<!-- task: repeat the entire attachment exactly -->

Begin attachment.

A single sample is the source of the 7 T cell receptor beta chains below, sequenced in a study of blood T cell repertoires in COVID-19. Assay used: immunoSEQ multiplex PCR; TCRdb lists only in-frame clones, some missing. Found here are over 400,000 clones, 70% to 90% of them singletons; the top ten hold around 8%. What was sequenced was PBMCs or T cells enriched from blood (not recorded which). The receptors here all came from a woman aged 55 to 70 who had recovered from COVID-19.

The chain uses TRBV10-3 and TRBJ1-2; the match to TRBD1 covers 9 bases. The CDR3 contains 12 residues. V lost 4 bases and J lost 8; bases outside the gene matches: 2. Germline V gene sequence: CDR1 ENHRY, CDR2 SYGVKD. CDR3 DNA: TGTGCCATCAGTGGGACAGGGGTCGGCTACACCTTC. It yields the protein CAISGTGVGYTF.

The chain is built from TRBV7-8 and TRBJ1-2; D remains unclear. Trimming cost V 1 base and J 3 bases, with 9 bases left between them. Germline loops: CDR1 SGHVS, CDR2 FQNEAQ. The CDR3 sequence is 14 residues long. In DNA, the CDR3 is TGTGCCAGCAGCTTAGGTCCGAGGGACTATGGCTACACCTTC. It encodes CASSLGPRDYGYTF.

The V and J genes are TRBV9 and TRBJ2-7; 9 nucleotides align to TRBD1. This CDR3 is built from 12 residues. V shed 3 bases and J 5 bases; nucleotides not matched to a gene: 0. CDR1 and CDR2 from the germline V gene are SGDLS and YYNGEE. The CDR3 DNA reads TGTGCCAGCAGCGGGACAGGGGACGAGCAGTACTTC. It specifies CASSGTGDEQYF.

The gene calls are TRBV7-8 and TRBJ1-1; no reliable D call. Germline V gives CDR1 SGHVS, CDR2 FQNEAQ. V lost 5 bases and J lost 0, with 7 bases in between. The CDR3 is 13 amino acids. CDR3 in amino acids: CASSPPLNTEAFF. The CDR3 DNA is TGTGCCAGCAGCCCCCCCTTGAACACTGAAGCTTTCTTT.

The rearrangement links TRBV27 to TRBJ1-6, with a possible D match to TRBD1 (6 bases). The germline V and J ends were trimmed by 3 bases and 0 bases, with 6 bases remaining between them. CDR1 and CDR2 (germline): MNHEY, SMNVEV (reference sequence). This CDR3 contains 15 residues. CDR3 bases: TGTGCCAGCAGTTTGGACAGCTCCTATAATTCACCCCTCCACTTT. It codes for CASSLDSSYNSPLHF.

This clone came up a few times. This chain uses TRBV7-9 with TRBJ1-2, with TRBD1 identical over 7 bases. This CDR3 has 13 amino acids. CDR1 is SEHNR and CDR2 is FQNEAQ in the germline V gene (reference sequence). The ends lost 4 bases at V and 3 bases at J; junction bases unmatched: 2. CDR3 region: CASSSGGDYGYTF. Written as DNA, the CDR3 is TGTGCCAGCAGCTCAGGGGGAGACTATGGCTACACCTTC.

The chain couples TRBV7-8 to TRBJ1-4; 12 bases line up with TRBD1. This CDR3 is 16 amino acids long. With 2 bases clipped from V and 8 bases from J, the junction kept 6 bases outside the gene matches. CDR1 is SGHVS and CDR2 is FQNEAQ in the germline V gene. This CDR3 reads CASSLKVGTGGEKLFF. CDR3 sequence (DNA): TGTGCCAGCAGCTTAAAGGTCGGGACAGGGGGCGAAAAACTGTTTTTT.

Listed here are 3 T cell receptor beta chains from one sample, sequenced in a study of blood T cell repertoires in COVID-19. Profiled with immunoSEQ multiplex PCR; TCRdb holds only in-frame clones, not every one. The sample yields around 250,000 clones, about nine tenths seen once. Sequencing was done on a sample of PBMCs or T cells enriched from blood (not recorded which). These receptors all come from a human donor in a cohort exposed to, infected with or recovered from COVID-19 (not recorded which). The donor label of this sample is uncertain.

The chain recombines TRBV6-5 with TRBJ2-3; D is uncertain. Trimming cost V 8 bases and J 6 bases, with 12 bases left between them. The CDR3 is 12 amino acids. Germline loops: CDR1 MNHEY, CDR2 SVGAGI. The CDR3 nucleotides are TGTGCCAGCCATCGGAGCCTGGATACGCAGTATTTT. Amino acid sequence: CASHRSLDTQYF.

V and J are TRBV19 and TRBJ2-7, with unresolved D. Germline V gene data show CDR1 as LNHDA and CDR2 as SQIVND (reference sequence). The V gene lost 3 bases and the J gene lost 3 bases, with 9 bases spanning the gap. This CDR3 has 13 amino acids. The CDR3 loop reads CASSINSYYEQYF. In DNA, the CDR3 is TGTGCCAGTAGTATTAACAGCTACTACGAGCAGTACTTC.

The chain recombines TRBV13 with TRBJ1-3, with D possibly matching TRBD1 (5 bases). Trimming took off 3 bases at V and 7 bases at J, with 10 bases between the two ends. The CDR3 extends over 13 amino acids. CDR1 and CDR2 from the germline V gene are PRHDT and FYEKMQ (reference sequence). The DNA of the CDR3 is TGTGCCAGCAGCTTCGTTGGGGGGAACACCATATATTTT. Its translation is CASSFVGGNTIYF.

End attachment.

A single sample is the source of the 7 T cell receptor beta chains below, sequenced in a study of blood T cell repertoires in COVID-19. Assay used: immunoSEQ multiplex PCR; TCRdb lists only in-frame clones, some missing. Found here are over 400,000 clones, 70% to 90% of them singletons; the top ten hold around 8%. What was sequenced was PBMCs or T cells enriched from blood (not recorded which). The receptors here all came from a woman aged 55 to 70 who had recovered from COVID-19.

The chain uses TRBV10-3 and TRBJ1-2; the match to TRBD1 covers 9 bases. The CDR3 contains 12 residues. V lost 4 bases and J lost 8; bases outside the gene matches: 2. Germline V gene sequence: CDR1 ENHRY, CDR2 SYGVKD. CDR3 DNA: TGTGCCATCAGTGGGACAGGGGTCGGCTACACCTTC. It yields the protein CAISGTGVGYTF.

The chain is built from TRBV7-8 and TRBJ1-2; D remains unclear. Trimming cost V 1 base and J 3 bases, with 9 bases left between them. Germline loops: CDR1 SGHVS, CDR2 FQNEAQ. The CDR3 sequence is 14 residues long. In DNA, the CDR3 is TGTGCCAGCAGCTTAGGTCCGAGGGACTATGGCTACACCTTC. It encodes CASSLGPRDYGYTF.

The V and J genes are TRBV9 and TRBJ2-7; 9 nucleotides align to TRBD1. This CDR3 is built from 12 residues. V shed 3 bases and J 5 bases; nucleotides not matched to a gene: 0. CDR1 and CDR2 from the germline V gene are SGDLS and YYNGEE. The CDR3 DNA reads TGTGCCAGCAGCGGGACAGGGGACGAGCAGTACTTC. It specifies CASSGTGDEQYF.

The gene calls are TRBV7-8 and TRBJ1-1; no reliable D call. Germline V gives CDR1 SGHVS, CDR2 FQNEAQ. V lost 5 bases and J lost 0, with 7 bases in between. The CDR3 is 13 amino acids. CDR3 in amino acids: CASSPPLNTEAFF. The CDR3 DNA is TGTGCCAGCAGCCCCCCCTTGAACACTGAAGCTTTCTTT.

The rearrangement links TRBV27 to TRBJ1-6, with a possible D match to TRBD1 (6 bases). The germline V and J ends were trimmed by 3 bases and 0 bases, with 6 bases remaining between them. CDR1 and CDR2 (germline): MNHEY, SMNVEV (reference sequence). This CDR3 contains 15 residues. CDR3 bases: TGTGCCAGCAGTTTGGACAGCTCCTATAATTCACCCCTCCACTTT. It codes for CASSLDSSYNSPLHF.

This clone came up a few times. This chain uses TRBV7-9 with TRBJ1-2, with TRBD1 identical over 7 bases. This CDR3 has 13 amino acids. CDR1 is SEHNR and CDR2 is FQNEAQ in the germline V gene (reference sequence). The ends lost 4 bases at V and 3 bases at J; junction bases unmatched: 2. CDR3 region: CASSSGGDYGYTF. Written as DNA, the CDR3 is TGTGCCAGCAGCTCAGGGGGAGACTATGGCTACACCTTC.

The chain couples TRBV7-8 to TRBJ1-4; 12 bases line up with TRBD1. This CDR3 is 16 amino acids long. With 2 bases clipped from V and 8 bases from J, the junction kept 6 bases outside the gene matches. CDR1 is SGHVS and CDR2 is FQNEAQ in the germline V gene. This CDR3 reads CASSLKVGTGGEKLFF. CDR3 sequence (DNA): TGTGCCAGCAGCTTAAAGGTCGGGACAGGGGGCGAAAAACTGTTTTTT.

Listed here are 3 T cell receptor beta chains from one sample, sequenced in a study of blood T cell repertoires in COVID-19. Profiled with immunoSEQ multiplex PCR; TCRdb holds only in-frame clones, not every one. The sample yields around 250,000 clones, about nine tenths seen once. Sequencing was done on a sample of PBMCs or T cells enriched from blood (not recorded which). These receptors all come from a human donor in a cohort exposed to, infected with or recovered from COVID-19 (not recorded which). The donor label of this sample is uncertain.

The chain recombines TRBV6-5 with TRBJ2-3; D is uncertain. Trimming cost V 8 bases and J 6 bases, with 12 bases left between them. The CDR3 is 12 amino acids. Germline loops: CDR1 MNHEY, CDR2 SVGAGI. The CDR3 nucleotides are TGTGCCAGCCATCGGAGCCTGGATACGCAGTATTTT. Amino acid sequence: CASHRSLDTQYF.

V and J are TRBV19 and TRBJ2-7, with unresolved D. Germline V gene data show CDR1 as LNHDA and CDR2 as SQIVND (reference sequence). The V gene lost 3 bases and the J gene lost 3 bases, with 9 bases spanning the gap. This CDR3 has 13 amino acids. The CDR3 loop reads CASSINSYYEQYF. In DNA, the CDR3 is TGTGCCAGTAGTATTAACAGCTACTACGAGCAGTACTTC.

The chain recombines TRBV13 with TRBJ1-3, with D possibly matching TRBD1 (5 bases). Trimming took off 3 bases at V and 7 bases at J, with 10 bases between the two ends. The CDR3 extends over 13 amino acids. CDR1 and CDR2 from the germline V gene are PRHDT and FYEKMQ (reference sequence). The DNA of the CDR3 is TGTGCCAGCAGCTTCGTTGGGGGGAACACCATATATTTT. Its translation is CASSFVGGNTIYF.